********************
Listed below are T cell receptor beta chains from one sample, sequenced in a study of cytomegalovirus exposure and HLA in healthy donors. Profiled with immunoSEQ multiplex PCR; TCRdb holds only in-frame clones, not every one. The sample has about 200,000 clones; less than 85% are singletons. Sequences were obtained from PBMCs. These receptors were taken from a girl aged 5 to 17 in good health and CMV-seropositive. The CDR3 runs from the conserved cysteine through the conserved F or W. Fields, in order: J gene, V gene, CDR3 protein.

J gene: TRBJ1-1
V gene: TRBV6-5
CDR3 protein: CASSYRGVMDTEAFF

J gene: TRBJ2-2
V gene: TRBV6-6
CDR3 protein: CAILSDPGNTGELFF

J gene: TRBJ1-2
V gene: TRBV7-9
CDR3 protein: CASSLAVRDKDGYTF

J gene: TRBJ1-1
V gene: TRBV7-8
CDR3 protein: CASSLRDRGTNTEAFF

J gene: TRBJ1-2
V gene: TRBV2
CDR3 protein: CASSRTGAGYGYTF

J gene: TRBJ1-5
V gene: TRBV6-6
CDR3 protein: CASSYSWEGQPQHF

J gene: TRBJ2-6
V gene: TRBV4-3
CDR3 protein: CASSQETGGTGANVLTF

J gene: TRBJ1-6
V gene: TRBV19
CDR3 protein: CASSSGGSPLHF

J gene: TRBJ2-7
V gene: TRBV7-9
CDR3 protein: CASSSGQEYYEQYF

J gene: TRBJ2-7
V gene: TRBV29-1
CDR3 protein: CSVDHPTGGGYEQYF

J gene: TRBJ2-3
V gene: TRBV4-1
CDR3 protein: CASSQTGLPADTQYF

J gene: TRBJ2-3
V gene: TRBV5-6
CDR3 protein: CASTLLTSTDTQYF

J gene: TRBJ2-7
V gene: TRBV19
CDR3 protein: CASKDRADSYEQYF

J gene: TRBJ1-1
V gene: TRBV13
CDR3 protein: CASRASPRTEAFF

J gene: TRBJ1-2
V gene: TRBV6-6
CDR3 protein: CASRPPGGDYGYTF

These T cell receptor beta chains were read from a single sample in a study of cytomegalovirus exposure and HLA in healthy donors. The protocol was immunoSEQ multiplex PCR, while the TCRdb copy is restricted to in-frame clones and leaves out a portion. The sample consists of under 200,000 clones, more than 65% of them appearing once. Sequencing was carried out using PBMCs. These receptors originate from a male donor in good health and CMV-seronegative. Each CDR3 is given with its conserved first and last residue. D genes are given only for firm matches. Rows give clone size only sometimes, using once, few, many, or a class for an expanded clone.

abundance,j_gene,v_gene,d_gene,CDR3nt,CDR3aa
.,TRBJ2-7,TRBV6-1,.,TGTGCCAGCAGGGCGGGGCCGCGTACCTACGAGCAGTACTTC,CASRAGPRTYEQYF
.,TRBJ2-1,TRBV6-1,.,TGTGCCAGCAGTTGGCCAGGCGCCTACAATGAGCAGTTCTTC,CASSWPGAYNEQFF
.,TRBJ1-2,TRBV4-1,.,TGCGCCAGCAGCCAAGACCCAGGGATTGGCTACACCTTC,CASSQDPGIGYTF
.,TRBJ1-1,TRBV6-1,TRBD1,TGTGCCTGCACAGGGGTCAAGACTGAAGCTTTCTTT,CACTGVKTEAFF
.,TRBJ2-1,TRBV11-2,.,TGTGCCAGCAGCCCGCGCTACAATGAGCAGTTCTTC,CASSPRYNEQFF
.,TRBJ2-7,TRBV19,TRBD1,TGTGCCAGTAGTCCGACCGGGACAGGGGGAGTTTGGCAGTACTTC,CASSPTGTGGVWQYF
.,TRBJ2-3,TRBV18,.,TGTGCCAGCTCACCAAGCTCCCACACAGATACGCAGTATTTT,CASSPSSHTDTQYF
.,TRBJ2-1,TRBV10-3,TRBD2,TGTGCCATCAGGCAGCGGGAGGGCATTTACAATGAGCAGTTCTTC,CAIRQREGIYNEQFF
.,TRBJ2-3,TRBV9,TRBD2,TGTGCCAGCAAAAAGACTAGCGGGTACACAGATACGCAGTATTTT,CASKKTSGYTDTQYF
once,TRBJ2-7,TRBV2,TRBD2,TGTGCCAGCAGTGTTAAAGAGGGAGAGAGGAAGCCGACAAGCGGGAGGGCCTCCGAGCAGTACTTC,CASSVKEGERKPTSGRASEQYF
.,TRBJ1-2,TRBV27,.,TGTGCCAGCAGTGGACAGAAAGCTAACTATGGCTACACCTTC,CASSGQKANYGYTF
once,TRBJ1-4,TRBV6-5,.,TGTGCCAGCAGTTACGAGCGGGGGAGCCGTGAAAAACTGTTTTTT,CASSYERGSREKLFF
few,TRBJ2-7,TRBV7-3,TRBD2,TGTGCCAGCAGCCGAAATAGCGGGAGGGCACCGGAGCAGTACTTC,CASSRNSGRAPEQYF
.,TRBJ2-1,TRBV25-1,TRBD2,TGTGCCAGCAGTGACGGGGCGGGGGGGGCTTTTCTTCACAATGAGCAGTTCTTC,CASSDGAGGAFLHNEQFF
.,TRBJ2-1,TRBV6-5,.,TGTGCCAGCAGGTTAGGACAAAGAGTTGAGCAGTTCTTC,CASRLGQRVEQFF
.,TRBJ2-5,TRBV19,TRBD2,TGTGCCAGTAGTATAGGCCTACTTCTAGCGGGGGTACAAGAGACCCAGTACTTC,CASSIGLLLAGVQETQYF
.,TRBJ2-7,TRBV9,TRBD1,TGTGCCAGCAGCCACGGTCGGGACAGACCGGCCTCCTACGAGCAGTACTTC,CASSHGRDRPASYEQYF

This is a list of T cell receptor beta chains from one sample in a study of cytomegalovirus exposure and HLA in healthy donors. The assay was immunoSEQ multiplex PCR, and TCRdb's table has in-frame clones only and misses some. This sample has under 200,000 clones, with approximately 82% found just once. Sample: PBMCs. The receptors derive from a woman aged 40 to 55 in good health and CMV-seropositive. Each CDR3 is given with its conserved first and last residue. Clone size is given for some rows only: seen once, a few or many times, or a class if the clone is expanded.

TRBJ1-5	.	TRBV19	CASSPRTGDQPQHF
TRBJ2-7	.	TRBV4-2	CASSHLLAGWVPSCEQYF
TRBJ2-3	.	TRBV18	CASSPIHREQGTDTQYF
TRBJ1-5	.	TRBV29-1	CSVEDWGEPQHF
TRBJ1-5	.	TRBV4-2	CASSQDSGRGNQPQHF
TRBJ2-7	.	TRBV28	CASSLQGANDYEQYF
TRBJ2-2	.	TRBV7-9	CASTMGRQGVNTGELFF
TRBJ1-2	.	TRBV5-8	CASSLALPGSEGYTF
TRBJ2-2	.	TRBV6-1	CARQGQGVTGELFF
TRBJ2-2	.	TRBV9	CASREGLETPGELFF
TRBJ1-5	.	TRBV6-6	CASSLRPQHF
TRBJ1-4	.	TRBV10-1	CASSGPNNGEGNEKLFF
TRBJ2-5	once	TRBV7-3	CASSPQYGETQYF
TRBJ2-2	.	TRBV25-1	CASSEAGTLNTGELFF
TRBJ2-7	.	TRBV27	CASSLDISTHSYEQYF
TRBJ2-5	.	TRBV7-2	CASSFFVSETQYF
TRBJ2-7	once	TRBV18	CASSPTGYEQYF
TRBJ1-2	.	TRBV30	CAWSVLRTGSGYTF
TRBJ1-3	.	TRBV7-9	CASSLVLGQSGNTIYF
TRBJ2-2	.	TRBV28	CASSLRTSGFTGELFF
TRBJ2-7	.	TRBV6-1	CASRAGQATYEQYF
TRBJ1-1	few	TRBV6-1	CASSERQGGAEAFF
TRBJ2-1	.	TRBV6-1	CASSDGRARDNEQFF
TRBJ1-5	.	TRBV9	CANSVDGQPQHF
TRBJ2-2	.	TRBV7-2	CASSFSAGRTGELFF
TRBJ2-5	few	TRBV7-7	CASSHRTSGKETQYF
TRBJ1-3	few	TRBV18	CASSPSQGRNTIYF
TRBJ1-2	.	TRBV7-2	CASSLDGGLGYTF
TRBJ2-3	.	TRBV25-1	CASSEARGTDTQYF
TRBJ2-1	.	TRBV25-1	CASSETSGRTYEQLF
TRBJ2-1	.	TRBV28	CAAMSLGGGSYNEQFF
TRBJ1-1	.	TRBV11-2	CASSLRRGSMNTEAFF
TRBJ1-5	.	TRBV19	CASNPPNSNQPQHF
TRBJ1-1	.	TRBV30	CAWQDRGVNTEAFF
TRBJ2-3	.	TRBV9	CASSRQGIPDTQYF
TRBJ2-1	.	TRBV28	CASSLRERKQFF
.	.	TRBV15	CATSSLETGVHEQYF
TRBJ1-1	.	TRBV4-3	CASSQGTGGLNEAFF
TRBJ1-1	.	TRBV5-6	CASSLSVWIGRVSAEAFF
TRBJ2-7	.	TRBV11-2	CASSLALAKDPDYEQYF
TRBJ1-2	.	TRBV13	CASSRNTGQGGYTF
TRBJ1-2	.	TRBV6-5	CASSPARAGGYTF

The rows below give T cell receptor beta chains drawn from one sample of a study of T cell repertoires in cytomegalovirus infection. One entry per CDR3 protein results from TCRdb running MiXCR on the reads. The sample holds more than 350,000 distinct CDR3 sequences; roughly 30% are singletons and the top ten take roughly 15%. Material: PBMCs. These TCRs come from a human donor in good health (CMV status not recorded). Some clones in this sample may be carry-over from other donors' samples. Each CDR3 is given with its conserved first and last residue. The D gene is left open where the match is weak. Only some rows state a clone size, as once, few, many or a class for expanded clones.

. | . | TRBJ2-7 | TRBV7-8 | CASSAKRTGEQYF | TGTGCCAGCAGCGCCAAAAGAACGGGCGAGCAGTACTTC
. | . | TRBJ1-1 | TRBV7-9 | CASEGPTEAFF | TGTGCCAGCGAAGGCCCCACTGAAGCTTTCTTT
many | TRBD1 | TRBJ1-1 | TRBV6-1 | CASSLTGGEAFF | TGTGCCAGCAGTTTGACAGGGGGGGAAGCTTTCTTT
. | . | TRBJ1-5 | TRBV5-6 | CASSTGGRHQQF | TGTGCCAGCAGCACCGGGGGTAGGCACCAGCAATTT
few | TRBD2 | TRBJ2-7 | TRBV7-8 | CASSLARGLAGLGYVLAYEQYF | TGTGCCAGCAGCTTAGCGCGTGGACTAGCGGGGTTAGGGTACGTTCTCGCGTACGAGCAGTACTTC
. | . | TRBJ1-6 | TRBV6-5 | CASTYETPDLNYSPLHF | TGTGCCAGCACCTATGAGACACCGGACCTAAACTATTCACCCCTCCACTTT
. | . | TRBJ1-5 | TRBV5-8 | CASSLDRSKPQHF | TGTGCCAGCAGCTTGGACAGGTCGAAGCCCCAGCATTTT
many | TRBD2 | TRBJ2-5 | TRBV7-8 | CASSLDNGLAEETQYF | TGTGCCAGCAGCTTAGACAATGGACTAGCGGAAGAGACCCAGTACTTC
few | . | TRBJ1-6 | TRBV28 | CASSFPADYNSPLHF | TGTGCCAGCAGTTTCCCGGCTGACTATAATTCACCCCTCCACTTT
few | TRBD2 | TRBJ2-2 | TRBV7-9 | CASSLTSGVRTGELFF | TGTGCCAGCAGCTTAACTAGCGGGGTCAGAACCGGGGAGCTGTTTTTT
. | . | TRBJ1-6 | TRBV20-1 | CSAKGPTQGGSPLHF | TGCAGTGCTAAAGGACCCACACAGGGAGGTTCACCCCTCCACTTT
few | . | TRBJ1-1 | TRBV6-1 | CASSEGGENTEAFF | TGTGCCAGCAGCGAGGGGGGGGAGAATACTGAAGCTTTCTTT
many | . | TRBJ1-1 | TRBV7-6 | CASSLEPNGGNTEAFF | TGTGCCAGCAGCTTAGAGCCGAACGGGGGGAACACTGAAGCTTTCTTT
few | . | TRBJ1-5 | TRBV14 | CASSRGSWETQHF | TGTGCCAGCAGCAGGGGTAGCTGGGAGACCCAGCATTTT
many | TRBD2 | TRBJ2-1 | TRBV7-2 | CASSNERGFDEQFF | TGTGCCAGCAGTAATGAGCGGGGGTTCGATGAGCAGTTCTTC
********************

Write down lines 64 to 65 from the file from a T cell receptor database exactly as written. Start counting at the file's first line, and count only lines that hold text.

.,TRBJ2-5,TRBV19,TRBD2,TGTGCCAGTAGTATAGGCCTACTTCTAGCGGGGGTACAAGAGACCCAGTACTTC,CASSIGLLLAGVQETQYF
.,TRBJ2-7,TRBV9,TRBD1,TGTGCCAGCAGCCACGGTCGGGACAGACCGGCCTCCTACGAGCAGTACTTC,CASSHGRDRPASYEQYF